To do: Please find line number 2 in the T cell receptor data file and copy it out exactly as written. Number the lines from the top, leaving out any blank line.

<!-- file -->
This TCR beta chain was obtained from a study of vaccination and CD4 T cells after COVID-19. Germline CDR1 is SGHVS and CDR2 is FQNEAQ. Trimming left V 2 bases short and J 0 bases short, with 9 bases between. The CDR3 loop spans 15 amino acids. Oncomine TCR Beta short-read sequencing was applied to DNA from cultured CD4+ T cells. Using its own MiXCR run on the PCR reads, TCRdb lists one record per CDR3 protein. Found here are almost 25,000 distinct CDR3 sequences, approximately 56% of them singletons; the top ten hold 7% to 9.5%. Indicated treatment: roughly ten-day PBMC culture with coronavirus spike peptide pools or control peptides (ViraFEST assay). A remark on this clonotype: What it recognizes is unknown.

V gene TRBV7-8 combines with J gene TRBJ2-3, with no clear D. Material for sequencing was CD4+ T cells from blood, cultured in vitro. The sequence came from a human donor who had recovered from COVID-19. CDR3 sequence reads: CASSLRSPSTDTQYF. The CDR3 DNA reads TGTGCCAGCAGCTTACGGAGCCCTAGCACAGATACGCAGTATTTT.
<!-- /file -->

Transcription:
V gene TRBV7-8 combines with J gene TRBJ2-3, with no clear D. Material for sequencing was CD4+ T cells from blood, cultured in vitro. The sequence came from a human donor who had recovered from COVID-19. CDR3 sequence reads: CASSLRSPSTDTQYF. The CDR3 DNA reads TGTGCCAGCAGCTTACGGAGCCCTAGCACAGATACGCAGTATTTT.